Location, Location, Location
Bases in Italy have played an increasingly important role in the Pentagon's global garrisoning strategy in no small part because of the country's place on the map. During the Cold War, West Germany was the heart of US and NATO defenses in Europe because of its positioning along the most likely routes of any Soviet attack into Western Europe. Once the Cold War ended, Germany's geographic significance declined markedly. In fact, US bases and troops at Europe's heart looked increasingly hemmed in by their geography, with US ground forces there facing longer deployment times outside the continent and the Air Force needing to gain overflight rights from neighboring countries to get almost anywhere.
Troops based in Italy, by contrast, have direct access to the international waters and airspace of the Mediterranean. This allows them to deploy rapidly by sea or air. As Assistant Secretary of the Army Keith Eastin told Congress in 2006, positioning the 173rd Airborne Brigade at Dal Molin "strategically positions the unit south of the Alps with ready access to international airspace for rapid deployment and forced entry/early entry operations."
And we've seen the Pentagon take advantage of Italy's location since the 1990s, when Aviano Air Base played an important role in the first Gulf War and in US and NATO interventions in the Balkans (a short hop across the Adriatic Sea from Italy). The Bush administration, in turn, made bases in Italy some of its "enduring" European outposts in its global garrisoning shift south and east from Germany. In the Obama years, a growing military involvement in Africa has made Italy an even more attractive basing option.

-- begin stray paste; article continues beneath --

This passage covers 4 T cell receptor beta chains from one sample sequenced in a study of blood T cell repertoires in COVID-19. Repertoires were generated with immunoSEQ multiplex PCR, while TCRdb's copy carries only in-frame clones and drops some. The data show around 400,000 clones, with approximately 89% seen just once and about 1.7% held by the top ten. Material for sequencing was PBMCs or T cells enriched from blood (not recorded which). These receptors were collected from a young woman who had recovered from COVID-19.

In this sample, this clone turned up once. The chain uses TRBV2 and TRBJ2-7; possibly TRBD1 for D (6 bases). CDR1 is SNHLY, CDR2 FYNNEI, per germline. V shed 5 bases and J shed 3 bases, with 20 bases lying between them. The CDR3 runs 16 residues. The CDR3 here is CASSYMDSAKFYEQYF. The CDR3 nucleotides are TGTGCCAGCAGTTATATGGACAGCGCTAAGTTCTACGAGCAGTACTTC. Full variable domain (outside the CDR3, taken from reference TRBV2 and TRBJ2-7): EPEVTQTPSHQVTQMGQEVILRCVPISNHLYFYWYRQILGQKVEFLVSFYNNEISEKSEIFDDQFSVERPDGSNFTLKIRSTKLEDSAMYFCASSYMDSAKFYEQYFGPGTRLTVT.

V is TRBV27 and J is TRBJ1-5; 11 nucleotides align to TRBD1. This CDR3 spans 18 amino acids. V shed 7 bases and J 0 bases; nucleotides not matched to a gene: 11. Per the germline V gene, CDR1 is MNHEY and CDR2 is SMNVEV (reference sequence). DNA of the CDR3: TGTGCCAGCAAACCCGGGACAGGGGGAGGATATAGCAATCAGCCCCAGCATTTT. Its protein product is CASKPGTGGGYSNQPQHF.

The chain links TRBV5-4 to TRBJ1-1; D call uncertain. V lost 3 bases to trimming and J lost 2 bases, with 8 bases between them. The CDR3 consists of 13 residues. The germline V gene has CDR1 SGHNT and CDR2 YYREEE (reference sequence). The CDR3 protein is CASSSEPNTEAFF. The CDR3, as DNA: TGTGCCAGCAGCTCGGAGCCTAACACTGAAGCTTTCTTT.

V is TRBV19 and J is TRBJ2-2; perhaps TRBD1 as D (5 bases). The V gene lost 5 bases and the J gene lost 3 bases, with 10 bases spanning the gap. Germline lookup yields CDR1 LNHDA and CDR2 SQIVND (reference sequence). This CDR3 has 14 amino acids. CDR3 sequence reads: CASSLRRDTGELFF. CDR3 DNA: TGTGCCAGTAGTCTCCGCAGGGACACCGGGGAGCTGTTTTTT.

"Sufficient Operational Flexibility"
Beyond its location, US officials love Italy because, as the same military official told me, it's a "country that offers sufficient operational flexibility." In other words, it provides the freedom to do what you want with minimal restrictions and hassle.
Especially in comparison to Germany, Italy offers this flexibility for reasons that reflect a broader move away from basing in two of the world's wealthiest and most powerful nations, Germany and Japan, toward basing in relatively poorer and less powerful ones. In addition to offering lower operating costs, such hosts are generally more susceptible to Washington's political and economic pressure. They also tend to sign "status of forces agreements"—which govern the presence of US troops and bases abroad—that are less restrictive for the US military. Such agreements often offer more permissive settings when it comes to environmental and labor regulations or give the Pentagon more freedom to pursue unilateral military action with minimal host country consultation.
While hardly one of the world's weaker nations, Italy is the second most heavily indebted country in Europe, and its economic and political power pales in comparison to Germany's. Not surprisingly, then, as that Pentagon official in Italy pointed out to me, the status of forces agreement with Germany is long and detailed, while the foundational agreement with Italy remains the short (and still classified) 1954 Bilateral Infrastructure Agreement. Germans also tend to be rather exacting when it comes to following rules, while the Italians, he said, "are more interpretive of guidance."
War + Bases = $
The freedom with which the US military used its Italian bases in the Iraq War is a case in point. As a start, the Italian government allowed US forces to employ them even though their use for a war pursued outside the context of NATO may violate the terms of the 1954 basing agreement. A classified May 2003 cable sent by US Ambassador to Italy Melvin Sembler and released by WikiLeaks shows that Prime Minister Silvio Berlusconi's government gave the Pentagon "virtually everything" it wanted. "We got what we asked for," wrote Sembler, "on base access, transit, and overflights, ensuring that forces... could flow smoothly through Italy to get to the fight."